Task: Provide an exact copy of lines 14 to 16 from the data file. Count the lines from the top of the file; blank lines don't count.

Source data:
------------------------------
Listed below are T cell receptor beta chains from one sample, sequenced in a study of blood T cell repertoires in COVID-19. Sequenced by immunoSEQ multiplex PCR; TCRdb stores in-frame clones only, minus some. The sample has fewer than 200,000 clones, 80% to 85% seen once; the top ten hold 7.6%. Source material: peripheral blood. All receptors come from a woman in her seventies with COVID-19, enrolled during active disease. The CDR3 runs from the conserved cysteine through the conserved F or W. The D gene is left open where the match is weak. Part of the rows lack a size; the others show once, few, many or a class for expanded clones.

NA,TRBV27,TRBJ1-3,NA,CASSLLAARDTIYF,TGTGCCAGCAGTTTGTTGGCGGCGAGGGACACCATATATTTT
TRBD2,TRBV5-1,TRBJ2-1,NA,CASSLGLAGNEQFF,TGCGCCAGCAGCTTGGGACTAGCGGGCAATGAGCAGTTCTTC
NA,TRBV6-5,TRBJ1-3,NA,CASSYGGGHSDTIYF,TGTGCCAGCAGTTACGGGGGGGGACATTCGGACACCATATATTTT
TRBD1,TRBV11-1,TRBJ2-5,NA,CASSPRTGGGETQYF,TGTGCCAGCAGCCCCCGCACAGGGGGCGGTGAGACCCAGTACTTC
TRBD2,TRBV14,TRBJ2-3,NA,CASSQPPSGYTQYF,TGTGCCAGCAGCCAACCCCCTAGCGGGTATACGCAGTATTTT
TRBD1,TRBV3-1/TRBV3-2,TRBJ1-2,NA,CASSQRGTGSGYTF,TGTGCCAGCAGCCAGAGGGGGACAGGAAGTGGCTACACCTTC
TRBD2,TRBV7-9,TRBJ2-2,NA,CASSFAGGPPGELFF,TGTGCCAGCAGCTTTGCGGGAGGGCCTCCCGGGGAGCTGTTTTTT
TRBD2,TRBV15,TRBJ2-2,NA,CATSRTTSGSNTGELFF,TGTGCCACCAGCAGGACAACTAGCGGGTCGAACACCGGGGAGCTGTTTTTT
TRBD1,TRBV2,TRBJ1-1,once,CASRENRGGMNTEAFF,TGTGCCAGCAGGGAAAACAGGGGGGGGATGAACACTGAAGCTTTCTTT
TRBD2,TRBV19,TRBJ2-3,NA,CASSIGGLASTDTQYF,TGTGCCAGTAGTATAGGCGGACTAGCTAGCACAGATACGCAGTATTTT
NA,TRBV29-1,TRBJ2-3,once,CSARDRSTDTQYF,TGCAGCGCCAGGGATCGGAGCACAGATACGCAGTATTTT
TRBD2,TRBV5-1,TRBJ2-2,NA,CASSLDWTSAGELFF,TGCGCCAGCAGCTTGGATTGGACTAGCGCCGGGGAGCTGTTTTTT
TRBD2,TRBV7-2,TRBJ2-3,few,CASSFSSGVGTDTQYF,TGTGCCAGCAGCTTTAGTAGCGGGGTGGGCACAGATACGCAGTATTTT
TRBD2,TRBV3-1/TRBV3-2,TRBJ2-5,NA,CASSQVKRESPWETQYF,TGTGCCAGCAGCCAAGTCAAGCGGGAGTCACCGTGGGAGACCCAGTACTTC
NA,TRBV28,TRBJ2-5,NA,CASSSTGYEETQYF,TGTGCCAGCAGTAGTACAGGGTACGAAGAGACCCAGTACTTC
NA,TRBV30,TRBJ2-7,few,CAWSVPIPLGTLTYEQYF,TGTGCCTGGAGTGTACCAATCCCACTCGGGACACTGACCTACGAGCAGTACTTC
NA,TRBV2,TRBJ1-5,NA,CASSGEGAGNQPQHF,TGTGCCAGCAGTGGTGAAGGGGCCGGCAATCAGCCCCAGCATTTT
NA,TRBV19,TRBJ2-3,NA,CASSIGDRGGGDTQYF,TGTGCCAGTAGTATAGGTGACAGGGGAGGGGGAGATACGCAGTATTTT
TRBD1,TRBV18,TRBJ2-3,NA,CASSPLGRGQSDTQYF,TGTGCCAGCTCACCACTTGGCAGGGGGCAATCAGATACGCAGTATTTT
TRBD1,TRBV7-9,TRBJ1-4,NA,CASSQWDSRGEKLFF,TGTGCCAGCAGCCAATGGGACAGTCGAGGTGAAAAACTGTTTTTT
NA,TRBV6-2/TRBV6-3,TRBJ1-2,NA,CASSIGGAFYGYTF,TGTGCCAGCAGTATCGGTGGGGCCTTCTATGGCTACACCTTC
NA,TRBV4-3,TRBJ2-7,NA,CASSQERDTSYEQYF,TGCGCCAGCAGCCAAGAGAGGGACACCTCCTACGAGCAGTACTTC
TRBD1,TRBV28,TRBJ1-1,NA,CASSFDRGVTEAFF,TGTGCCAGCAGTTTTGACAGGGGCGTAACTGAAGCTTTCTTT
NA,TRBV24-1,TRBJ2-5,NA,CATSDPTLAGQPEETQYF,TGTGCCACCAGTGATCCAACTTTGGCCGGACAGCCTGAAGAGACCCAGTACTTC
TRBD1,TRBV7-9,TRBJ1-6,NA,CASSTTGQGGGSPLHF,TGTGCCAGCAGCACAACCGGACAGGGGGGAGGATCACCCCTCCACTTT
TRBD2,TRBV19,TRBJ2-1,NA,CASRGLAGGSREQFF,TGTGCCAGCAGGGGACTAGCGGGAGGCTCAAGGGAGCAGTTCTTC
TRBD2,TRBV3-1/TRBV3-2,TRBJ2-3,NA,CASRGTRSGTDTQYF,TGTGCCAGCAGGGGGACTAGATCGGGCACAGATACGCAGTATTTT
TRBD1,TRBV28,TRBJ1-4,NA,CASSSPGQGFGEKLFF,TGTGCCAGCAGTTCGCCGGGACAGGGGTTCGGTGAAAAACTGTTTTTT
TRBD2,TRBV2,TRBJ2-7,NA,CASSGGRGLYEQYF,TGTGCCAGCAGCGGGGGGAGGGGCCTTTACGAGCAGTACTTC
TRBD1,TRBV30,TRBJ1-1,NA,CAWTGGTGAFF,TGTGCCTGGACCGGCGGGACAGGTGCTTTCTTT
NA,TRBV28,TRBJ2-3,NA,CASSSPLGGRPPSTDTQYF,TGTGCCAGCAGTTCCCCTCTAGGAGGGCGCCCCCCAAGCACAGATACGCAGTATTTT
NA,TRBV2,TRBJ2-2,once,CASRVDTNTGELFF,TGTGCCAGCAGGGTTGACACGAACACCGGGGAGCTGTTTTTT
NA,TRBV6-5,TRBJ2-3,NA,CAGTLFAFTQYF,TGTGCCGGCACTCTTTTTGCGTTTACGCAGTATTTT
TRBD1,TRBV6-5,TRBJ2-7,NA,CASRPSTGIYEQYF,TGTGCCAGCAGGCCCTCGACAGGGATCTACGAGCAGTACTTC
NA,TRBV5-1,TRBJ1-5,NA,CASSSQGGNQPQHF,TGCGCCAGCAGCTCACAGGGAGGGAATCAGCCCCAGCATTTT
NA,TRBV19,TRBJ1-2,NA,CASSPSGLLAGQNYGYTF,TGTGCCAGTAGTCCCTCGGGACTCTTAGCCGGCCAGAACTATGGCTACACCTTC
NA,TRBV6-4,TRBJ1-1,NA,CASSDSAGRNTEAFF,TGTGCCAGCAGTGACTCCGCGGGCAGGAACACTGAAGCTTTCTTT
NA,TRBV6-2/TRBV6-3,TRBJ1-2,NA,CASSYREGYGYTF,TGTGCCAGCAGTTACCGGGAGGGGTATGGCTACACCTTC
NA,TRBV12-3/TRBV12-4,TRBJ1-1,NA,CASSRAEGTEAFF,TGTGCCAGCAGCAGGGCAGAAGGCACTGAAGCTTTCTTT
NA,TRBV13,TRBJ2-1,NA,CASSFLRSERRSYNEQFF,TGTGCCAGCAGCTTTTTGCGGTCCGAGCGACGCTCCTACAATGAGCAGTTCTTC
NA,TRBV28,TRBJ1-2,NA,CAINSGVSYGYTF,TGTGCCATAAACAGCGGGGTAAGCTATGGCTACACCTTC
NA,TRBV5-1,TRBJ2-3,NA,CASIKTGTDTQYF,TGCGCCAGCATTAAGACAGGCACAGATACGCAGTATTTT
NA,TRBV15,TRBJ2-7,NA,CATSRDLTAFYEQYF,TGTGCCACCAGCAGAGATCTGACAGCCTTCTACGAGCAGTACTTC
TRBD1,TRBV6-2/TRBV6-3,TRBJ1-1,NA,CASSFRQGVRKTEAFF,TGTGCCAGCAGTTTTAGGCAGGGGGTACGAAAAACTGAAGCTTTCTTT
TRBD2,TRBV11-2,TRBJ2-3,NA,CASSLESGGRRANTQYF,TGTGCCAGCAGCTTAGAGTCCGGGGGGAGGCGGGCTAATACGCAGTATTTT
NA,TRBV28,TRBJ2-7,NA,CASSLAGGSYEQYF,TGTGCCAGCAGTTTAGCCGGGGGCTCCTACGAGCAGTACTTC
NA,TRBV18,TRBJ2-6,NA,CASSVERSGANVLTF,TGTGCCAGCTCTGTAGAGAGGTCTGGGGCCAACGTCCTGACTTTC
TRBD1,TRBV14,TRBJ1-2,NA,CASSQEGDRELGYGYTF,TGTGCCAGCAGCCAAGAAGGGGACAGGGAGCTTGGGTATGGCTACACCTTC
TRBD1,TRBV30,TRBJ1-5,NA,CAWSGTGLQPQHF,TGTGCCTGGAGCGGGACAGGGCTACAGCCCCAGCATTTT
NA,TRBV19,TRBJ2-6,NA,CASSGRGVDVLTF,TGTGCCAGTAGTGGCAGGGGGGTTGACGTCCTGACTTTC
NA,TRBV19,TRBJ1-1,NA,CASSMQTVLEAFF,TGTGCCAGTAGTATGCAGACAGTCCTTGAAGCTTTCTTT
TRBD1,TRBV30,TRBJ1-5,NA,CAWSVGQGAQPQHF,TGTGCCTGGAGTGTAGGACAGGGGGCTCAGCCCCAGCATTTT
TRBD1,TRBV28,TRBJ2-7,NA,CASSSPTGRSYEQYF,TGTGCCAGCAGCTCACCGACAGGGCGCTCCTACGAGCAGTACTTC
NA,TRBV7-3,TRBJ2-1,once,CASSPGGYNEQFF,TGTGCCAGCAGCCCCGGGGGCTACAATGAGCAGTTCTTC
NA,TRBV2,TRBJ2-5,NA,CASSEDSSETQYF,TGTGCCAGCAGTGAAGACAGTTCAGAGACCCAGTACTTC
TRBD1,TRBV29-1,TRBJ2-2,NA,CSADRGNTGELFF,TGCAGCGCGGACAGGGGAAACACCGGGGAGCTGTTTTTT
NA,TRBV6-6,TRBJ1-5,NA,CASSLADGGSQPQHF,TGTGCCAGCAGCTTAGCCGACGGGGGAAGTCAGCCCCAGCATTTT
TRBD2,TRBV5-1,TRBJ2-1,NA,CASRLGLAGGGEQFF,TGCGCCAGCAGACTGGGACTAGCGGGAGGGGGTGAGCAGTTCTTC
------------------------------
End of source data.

TRBD2,TRBV7-2,TRBJ2-3,few,CASSFSSGVGTDTQYF,TGTGCCAGCAGCTTTAGTAGCGGGGTGGGCACAGATACGCAGTATTTT
TRBD2,TRBV3-1/TRBV3-2,TRBJ2-5,NA,CASSQVKRESPWETQYF,TGTGCCAGCAGCCAAGTCAAGCGGGAGTCACCGTGGGAGACCCAGTACTTC
NA,TRBV28,TRBJ2-5,NA,CASSSTGYEETQYF,TGTGCCAGCAGTAGTACAGGGTACGAAGAGACCCAGTACTTC